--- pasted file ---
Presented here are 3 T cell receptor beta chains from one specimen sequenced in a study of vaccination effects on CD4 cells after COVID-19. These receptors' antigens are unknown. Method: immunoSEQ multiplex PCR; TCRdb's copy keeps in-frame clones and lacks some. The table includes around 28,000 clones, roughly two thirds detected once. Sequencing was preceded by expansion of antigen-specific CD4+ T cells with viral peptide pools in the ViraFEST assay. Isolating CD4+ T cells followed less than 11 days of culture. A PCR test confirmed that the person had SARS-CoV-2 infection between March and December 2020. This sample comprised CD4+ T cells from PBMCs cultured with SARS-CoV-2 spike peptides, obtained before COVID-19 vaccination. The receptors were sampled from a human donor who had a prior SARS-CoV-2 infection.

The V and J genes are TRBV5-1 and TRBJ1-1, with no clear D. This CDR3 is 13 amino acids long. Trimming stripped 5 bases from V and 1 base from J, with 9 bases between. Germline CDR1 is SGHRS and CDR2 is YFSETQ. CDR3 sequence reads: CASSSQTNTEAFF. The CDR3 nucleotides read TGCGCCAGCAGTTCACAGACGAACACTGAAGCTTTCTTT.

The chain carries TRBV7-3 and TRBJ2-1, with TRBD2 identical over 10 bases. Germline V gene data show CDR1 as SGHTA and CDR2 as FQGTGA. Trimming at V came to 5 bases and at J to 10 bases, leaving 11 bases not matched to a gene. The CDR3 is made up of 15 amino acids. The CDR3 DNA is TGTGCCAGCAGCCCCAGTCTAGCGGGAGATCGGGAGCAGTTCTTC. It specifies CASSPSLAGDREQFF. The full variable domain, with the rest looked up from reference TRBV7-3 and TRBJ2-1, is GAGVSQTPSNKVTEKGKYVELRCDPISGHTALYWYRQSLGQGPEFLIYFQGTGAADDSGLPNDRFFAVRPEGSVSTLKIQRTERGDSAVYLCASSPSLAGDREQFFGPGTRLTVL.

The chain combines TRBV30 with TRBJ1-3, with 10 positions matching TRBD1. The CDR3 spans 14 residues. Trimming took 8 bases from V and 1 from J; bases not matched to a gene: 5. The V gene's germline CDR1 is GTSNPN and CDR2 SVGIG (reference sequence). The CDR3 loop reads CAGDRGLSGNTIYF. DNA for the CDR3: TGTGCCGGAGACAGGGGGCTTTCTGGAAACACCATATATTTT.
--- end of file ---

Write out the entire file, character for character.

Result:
Presented here are 3 T cell receptor beta chains from one specimen sequenced in a study of vaccination effects on CD4 cells after COVID-19. These receptors' antigens are unknown. Method: immunoSEQ multiplex PCR; TCRdb's copy keeps in-frame clones and lacks some. The table includes around 28,000 clones, roughly two thirds detected once. Sequencing was preceded by expansion of antigen-specific CD4+ T cells with viral peptide pools in the ViraFEST assay. Isolating CD4+ T cells followed less than 11 days of culture. A PCR test confirmed that the person had SARS-CoV-2 infection between March and December 2020. This sample comprised CD4+ T cells from PBMCs cultured with SARS-CoV-2 spike peptides, obtained before COVID-19 vaccination. The receptors were sampled from a human donor who had a prior SARS-CoV-2 infection.

The V and J genes are TRBV5-1 and TRBJ1-1, with no clear D. This CDR3 is 13 amino acids long. Trimming stripped 5 bases from V and 1 base from J, with 9 bases between. Germline CDR1 is SGHRS and CDR2 is YFSETQ. CDR3 sequence reads: CASSSQTNTEAFF. The CDR3 nucleotides read TGCGCCAGCAGTTCACAGACGAACACTGAAGCTTTCTTT.

The chain carries TRBV7-3 and TRBJ2-1, with TRBD2 identical over 10 bases. Germline V gene data show CDR1 as SGHTA and CDR2 as FQGTGA. Trimming at V came to 5 bases and at J to 10 bases, leaving 11 bases not matched to a gene. The CDR3 is made up of 15 amino acids. The CDR3 DNA is TGTGCCAGCAGCCCCAGTCTAGCGGGAGATCGGGAGCAGTTCTTC. It specifies CASSPSLAGDREQFF. The full variable domain, with the rest looked up from reference TRBV7-3 and TRBJ2-1, is GAGVSQTPSNKVTEKGKYVELRCDPISGHTALYWYRQSLGQGPEFLIYFQGTGAADDSGLPNDRFFAVRPEGSVSTLKIQRTERGDSAVYLCASSPSLAGDREQFFGPGTRLTVL.

The chain combines TRBV30 with TRBJ1-3, with 10 positions matching TRBD1. The CDR3 spans 14 residues. Trimming took 8 bases from V and 1 from J; bases not matched to a gene: 5. The V gene's germline CDR1 is GTSNPN and CDR2 SVGIG (reference sequence). The CDR3 loop reads CAGDRGLSGNTIYF. DNA for the CDR3: TGTGCCGGAGACAGGGGGCTTTCTGGAAACACCATATATTTT.